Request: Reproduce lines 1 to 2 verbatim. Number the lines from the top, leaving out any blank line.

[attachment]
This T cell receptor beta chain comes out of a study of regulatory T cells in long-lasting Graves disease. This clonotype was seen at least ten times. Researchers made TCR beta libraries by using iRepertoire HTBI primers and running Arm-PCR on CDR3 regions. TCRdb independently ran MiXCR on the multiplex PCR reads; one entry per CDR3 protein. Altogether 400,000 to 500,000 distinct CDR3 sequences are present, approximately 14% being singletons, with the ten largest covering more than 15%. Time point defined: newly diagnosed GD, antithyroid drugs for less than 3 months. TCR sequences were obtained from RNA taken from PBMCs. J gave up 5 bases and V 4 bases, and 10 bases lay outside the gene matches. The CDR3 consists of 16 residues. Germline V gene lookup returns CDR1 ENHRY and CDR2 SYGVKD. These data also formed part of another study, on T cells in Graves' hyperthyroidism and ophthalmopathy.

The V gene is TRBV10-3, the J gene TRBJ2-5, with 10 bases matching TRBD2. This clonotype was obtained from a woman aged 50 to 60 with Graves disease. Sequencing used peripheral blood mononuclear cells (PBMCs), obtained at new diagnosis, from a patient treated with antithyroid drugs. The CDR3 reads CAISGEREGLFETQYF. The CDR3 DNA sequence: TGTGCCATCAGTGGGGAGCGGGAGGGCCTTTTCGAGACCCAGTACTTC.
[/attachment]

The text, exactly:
This T cell receptor beta chain comes out of a study of regulatory T cells in long-lasting Graves disease. This clonotype was seen at least ten times. Researchers made TCR beta libraries by using iRepertoire HTBI primers and running Arm-PCR on CDR3 regions. TCRdb independently ran MiXCR on the multiplex PCR reads; one entry per CDR3 protein. Altogether 400,000 to 500,000 distinct CDR3 sequences are present, approximately 14% being singletons, with the ten largest covering more than 15%. Time point defined: newly diagnosed GD, antithyroid drugs for less than 3 months. TCR sequences were obtained from RNA taken from PBMCs. J gave up 5 bases and V 4 bases, and 10 bases lay outside the gene matches. The CDR3 consists of 16 residues. Germline V gene lookup returns CDR1 ENHRY and CDR2 SYGVKD. These data also formed part of another study, on T cells in Graves' hyperthyroidism and ophthalmopathy.

The V gene is TRBV10-3, the J gene TRBJ2-5, with 10 bases matching TRBD2. This clonotype was obtained from a woman aged 50 to 60 with Graves disease. Sequencing used peripheral blood mononuclear cells (PBMCs), obtained at new diagnosis, from a patient treated with antithyroid drugs. The CDR3 reads CAISGEREGLFETQYF. The CDR3 DNA sequence: TGTGCCATCAGTGGGGAGCGGGAGGGCCTTTTCGAGACCCAGTACTTC.